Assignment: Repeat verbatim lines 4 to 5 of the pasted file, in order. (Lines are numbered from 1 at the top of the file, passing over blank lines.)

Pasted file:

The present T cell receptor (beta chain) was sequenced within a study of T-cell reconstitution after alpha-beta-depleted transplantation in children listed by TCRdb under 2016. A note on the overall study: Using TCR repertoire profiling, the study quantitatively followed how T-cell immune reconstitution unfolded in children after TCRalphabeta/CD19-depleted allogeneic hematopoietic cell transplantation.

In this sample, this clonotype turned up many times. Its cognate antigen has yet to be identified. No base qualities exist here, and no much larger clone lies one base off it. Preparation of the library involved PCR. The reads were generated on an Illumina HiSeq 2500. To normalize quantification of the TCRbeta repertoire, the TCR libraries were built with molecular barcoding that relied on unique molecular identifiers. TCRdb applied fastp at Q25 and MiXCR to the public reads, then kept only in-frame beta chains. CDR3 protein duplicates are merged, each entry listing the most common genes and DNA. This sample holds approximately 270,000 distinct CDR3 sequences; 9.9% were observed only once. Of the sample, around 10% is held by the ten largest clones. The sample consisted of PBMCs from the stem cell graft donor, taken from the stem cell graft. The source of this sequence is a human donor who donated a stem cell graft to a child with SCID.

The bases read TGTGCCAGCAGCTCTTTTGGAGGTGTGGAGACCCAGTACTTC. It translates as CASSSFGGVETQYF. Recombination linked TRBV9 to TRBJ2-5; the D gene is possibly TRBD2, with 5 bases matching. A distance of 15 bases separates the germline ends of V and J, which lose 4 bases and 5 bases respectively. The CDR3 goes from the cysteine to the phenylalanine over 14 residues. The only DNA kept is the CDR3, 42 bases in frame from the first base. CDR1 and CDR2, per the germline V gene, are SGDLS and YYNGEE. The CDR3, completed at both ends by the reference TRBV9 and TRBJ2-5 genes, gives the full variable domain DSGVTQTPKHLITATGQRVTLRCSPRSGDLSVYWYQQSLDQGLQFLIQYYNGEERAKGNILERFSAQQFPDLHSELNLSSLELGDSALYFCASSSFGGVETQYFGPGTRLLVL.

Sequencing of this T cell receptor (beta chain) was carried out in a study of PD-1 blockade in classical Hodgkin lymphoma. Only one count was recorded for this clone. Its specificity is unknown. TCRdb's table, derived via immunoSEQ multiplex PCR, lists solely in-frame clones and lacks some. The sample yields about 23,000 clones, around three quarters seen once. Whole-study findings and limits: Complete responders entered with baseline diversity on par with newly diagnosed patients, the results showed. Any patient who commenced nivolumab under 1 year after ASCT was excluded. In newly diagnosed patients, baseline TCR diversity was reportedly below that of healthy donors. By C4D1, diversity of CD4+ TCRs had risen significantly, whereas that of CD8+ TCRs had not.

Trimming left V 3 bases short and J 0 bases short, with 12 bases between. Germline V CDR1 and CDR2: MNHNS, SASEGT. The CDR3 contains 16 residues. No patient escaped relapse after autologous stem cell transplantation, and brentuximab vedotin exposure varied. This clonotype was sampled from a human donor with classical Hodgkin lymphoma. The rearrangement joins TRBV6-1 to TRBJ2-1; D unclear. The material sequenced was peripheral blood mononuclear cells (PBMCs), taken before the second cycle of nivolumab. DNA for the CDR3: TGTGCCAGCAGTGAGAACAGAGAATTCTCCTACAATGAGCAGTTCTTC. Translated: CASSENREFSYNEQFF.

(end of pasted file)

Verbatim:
Sequencing of this T cell receptor (beta chain) was carried out in a study of PD-1 blockade in classical Hodgkin lymphoma. Only one count was recorded for this clone. Its specificity is unknown. TCRdb's table, derived via immunoSEQ multiplex PCR, lists solely in-frame clones and lacks some. The sample yields about 23,000 clones, around three quarters seen once. Whole-study findings and limits: Complete responders entered with baseline diversity on par with newly diagnosed patients, the results showed. Any patient who commenced nivolumab under 1 year after ASCT was excluded. In newly diagnosed patients, baseline TCR diversity was reportedly below that of healthy donors. By C4D1, diversity of CD4+ TCRs had risen significantly, whereas that of CD8+ TCRs had not.

Trimming left V 3 bases short and J 0 bases short, with 12 bases between. Germline V CDR1 and CDR2: MNHNS, SASEGT. The CDR3 contains 16 residues. No patient escaped relapse after autologous stem cell transplantation, and brentuximab vedotin exposure varied. This clonotype was sampled from a human donor with classical Hodgkin lymphoma. The rearrangement joins TRBV6-1 to TRBJ2-1; D unclear. The material sequenced was peripheral blood mononuclear cells (PBMCs), taken before the second cycle of nivolumab. DNA for the CDR3: TGTGCCAGCAGTGAGAACAGAGAATTCTCCTACAATGAGCAGTTCTTC. Translated: CASSENREFSYNEQFF.